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TRAM Partnerships and Support

TRAM wants to announce support and interactions with the following individuals and organizations.


  • December 01, 2017: Protein Simple and Stanford TRAM and TASC begin an expanded collaboration to utilize single cell proteomic analysis for translational medical applications.  Previously, we have worked with Protein Simple using their PeggySue (Simple Western).  Now, the new technology, Milo, enables, quantitative protein analysis signals from individual cells.
  • July 18, 2018:  Tianjin Huanhu Hospital and Stanford TRAM discussed scientific interactions through a joint conference.  Dr. Zhang Peilan and Dr. Felsher presented scientific findings summarizing recent advances in translational medicine research in the managements of Cancer and Stroke through a joint symposium.
  • December 28, 2020:  Dr. George Tidmarsh, MD, PhD, Stanford MCHRI  with TRAM initiated support of a new graduate training program Translational Research.  The new mentored training program will include partnerships and interactions among multiple Stanford Departments, Institutes and Programs as well as interactions with Biotechnology Companies.  
  • August 15, 2021: Emulate, Stanford TRAM and TASC established a collaboration to utilize organ on chip experiments for the in situ analysis of disease pathogenesis, therapeutic response and molecular diagnostics.  Future studies will be involve multiple investigator research projects.
  • October 5, 2021:  The Asclepius Network and Stanford TRAM announce plans together to establish an advanced medical ecological system to support patients, doctors, institutions and scientists.   Asclepius has developed unique and innovative platforms that can greatly facilitate rapid medical translation. Their goal now will be to create together new smart medicines. There will be the opportunity for future medical research interactions through partnered research meetings and projects.  
  • December 7, 2021:  San Shen Biotechnology and Stanford TRAM plan to work together to build programs that support  translational medical research. Sanchen has developed novel approaches that will actualize the potential of novel therapeutics.  They plan to provide opportunities for new research and educational experiences for future leaders in medicine and science with a focus on applying integrated interdisciplinary approaches to solve complex problems.
  • March 15, 2023:  The Stanford Center for Translational Research and Applied Medicine is delighted  to form a strategic collaboration with MixTrust to jointly explore the application of biological information in Web3 DID certification.  MixTrust is a decentralized one-stop service platform that focuses on the Web3 DeFi field built on artificial intelligence technology that integrates modules such as digital identity, decentralized encrypted wallet, Web3 social, and AI financial services supporting mainstream public chains such as Ethereum, Arbitrum, and Aptos.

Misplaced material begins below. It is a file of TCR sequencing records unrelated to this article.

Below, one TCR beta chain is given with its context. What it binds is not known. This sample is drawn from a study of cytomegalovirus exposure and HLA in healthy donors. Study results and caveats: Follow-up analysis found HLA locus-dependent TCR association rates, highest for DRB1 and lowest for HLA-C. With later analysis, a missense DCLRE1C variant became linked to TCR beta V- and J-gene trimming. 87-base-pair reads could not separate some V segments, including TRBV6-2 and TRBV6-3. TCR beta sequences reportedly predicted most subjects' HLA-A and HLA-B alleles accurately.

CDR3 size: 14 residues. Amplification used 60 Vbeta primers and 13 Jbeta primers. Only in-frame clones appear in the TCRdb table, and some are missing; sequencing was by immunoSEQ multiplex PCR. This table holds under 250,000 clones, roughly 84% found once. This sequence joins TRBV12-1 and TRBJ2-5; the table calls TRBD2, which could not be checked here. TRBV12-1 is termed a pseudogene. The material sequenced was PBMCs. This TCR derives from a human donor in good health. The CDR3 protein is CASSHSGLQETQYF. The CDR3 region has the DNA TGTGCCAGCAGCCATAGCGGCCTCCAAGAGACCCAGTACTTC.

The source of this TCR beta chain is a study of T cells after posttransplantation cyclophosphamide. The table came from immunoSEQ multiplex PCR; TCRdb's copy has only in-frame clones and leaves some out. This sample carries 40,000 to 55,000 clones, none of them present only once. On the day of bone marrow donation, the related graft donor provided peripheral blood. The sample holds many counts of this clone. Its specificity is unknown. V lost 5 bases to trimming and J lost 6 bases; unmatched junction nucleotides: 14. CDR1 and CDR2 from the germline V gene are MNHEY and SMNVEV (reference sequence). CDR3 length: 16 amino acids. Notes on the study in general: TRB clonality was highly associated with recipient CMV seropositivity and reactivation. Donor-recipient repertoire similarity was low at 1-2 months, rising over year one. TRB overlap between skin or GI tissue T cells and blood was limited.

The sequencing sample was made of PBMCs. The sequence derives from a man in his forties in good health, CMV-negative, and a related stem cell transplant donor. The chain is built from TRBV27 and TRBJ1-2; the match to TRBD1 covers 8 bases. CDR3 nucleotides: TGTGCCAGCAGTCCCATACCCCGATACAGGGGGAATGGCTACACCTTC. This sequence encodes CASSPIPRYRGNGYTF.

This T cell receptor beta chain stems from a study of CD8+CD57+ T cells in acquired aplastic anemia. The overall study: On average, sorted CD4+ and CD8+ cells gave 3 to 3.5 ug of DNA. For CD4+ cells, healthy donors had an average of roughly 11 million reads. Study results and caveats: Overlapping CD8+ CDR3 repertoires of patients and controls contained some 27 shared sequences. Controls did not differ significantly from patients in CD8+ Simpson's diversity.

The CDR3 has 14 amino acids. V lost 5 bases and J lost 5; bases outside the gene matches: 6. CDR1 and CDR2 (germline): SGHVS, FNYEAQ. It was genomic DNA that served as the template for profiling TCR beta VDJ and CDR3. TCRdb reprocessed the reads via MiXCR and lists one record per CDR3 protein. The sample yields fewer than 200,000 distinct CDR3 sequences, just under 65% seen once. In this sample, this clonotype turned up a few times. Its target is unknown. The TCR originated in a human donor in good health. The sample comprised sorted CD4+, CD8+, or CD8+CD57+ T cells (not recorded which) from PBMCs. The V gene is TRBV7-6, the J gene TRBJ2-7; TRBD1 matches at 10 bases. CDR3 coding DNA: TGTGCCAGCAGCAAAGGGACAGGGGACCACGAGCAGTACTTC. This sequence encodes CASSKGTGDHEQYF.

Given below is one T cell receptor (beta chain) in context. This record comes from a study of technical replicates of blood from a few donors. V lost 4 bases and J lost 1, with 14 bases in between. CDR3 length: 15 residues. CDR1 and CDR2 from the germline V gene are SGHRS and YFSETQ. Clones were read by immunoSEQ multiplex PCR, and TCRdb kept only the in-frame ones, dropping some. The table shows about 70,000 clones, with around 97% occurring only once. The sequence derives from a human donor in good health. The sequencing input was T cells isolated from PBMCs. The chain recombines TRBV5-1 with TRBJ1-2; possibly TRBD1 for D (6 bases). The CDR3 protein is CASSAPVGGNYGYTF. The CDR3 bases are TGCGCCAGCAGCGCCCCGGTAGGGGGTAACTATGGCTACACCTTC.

A gift to TRAM will further our mission to educate, inspire, and support scholars in translating their research discoveries into diagnostics and therapeutics to improve human health

The Stanford TRAM program was established with the goal of enabling both MD clinicians and PhD trained scientists to engage in team science translational clinical research involving human participants by providing core resources, research mentorship and training, pilot grants, a translational research seminar series and an annual translational medicine symposium. TRAM has as its overall goal to train students, residents, and fellows in performing research, to provide patients with state of the art clinical care, and to facilitate basic, clinical and translational medical research bringing together clinicians and researchers in new translational projects. Now entering its 11th year, TRAM has provided pilot funding for over 200 research projects that have involved over 500 students, fellows and faculty; supported over 150 seminars, mini-symposia and career perspectives and organized 10 annual research symposia.  TRAM also supported “personal perspectives” lectures from international leaders in medicine, organized an annual Symposium and Retreat, and built the first Translational Applications Service Center (TASC) that provides direct supervised training and support for processing and analyzing clinical human specimens, has unique proteomic technology, facilities for isolation or cells, RNA, DNA and protein and maintenance of human materials in vitro.

If you would like to make a donation to TRAM, please contact:

Renée LeBlanc
Medical Center Development
3172 Porter Drive, Suite 210
Palo Alto, CA 94304
Phone: (650)725-9689
Email: renee.leblanc@stanford.edu